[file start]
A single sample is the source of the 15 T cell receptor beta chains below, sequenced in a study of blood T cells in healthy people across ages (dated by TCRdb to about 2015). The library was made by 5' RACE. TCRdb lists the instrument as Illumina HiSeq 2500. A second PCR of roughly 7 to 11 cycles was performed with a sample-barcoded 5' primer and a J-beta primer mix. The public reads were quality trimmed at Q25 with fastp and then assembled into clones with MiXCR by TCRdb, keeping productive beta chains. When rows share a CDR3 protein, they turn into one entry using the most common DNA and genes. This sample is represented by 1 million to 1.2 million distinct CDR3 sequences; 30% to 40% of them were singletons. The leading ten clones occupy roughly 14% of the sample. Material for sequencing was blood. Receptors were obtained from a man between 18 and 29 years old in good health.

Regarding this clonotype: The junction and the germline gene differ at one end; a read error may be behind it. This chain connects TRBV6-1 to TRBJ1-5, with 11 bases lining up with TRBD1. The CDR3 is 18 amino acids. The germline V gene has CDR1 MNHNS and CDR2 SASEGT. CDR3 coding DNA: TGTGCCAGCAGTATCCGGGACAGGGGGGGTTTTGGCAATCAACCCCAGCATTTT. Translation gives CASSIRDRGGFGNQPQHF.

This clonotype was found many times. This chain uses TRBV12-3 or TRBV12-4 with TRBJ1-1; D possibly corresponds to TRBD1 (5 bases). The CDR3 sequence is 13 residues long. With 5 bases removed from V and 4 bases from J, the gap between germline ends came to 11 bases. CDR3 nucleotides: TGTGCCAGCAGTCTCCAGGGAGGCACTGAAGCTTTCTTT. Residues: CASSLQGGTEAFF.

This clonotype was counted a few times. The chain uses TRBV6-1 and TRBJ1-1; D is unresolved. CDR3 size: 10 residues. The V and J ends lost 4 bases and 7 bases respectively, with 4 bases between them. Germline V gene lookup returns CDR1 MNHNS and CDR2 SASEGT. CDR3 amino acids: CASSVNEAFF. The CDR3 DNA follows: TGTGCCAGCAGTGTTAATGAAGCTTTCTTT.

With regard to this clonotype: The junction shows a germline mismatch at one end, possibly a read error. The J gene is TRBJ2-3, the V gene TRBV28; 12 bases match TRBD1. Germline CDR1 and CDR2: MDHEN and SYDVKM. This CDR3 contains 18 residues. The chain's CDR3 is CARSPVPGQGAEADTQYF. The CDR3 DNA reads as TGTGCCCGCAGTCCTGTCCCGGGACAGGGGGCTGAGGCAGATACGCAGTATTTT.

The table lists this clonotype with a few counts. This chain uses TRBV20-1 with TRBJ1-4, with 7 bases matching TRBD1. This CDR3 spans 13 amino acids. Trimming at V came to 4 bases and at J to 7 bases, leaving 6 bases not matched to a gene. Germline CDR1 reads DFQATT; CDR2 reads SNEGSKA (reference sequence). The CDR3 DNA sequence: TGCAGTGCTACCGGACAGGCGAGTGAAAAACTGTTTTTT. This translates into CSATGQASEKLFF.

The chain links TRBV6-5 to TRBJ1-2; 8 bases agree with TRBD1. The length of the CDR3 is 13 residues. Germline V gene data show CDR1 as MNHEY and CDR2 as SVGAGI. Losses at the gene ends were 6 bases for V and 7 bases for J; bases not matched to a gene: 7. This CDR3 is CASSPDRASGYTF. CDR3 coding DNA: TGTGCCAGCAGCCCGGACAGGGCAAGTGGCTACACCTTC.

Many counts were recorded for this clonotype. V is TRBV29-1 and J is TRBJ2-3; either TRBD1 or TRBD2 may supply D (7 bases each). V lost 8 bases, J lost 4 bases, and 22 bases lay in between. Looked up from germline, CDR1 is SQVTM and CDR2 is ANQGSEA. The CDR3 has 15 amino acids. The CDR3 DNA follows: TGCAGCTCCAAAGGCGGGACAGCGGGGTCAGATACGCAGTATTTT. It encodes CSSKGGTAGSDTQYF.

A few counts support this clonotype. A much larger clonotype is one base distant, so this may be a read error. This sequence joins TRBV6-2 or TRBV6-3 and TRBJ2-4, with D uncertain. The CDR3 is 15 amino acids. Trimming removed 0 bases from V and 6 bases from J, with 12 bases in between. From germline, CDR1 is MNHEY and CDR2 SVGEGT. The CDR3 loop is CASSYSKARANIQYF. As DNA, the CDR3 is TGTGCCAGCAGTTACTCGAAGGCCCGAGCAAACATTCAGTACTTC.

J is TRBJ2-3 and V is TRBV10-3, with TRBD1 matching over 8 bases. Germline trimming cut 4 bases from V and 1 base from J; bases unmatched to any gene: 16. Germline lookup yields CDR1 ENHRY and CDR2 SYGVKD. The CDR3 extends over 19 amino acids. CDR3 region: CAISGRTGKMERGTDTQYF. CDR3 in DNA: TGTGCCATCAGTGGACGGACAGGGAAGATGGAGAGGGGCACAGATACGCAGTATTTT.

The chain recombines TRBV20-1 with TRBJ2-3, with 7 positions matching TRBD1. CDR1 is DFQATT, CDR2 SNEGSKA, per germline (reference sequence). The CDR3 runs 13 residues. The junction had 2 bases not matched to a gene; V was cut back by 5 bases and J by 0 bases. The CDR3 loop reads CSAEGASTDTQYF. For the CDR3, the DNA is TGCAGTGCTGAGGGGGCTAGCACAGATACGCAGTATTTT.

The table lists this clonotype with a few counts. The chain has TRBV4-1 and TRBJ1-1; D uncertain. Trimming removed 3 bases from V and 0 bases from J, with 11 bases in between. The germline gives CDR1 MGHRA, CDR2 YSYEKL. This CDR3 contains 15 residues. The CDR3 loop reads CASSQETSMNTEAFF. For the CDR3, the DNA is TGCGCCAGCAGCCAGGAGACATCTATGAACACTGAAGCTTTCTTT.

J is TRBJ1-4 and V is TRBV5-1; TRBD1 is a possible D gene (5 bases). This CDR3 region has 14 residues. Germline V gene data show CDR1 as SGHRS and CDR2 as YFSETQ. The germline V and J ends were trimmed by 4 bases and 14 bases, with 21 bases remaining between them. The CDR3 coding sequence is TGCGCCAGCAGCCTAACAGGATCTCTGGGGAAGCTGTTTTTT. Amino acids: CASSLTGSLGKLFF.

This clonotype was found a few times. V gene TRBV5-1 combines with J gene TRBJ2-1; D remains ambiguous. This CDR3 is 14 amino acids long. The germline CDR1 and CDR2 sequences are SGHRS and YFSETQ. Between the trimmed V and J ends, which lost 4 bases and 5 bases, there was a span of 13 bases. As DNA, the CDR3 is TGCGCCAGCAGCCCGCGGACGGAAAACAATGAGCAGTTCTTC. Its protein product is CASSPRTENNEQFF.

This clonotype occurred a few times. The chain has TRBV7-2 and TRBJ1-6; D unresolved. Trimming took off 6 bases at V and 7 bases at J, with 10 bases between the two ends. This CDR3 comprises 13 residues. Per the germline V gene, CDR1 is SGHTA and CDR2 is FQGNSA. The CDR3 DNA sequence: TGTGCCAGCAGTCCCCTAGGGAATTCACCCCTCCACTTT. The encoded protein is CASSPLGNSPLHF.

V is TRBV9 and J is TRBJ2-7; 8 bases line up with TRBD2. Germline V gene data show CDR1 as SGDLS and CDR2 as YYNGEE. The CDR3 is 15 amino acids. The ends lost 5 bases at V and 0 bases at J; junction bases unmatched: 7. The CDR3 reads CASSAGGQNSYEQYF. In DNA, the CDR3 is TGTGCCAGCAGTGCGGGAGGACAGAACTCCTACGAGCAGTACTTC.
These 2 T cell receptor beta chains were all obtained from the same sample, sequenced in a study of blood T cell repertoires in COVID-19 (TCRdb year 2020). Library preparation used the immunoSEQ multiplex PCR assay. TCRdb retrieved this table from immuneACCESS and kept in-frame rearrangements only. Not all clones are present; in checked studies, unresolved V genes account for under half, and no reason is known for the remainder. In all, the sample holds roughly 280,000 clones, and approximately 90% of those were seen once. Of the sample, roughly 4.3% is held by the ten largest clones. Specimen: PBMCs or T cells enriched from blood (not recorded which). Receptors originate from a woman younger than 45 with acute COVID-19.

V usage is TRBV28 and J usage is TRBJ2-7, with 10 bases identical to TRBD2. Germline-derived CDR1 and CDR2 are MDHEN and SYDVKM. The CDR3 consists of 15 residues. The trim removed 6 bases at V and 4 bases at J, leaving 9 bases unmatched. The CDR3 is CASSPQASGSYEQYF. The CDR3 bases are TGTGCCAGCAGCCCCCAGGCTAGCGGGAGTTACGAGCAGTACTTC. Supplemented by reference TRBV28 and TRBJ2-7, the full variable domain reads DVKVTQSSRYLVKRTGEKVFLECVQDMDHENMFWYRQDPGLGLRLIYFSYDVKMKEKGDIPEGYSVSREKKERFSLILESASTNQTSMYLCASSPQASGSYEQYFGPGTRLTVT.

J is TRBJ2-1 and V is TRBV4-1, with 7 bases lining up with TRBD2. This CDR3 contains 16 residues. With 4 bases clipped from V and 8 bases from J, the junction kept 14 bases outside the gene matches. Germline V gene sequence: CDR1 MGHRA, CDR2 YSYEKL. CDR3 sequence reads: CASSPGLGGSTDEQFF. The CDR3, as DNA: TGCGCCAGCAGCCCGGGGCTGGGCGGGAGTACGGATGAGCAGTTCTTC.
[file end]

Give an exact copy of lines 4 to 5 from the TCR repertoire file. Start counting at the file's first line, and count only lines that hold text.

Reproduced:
This clonotype was counted a few times. The chain uses TRBV6-1 and TRBJ1-1; D is unresolved. CDR3 size: 10 residues. The V and J ends lost 4 bases and 7 bases respectively, with 4 bases between them. Germline V gene lookup returns CDR1 MNHNS and CDR2 SASEGT. CDR3 amino acids: CASSVNEAFF. The CDR3 DNA follows: TGTGCCAGCAGTGTTAATGAAGCTTTCTTT.

With regard to this clonotype: The junction shows a germline mismatch at one end, possibly a read error. The J gene is TRBJ2-3, the V gene TRBV28; 12 bases match TRBD1. Germline CDR1 and CDR2: MDHEN and SYDVKM. This CDR3 contains 18 residues. The chain's CDR3 is CARSPVPGQGAEADTQYF. The CDR3 DNA reads as TGTGCCCGCAGTCCTGTCCCGGGACAGGGGGCTGAGGCAGATACGCAGTATTTT.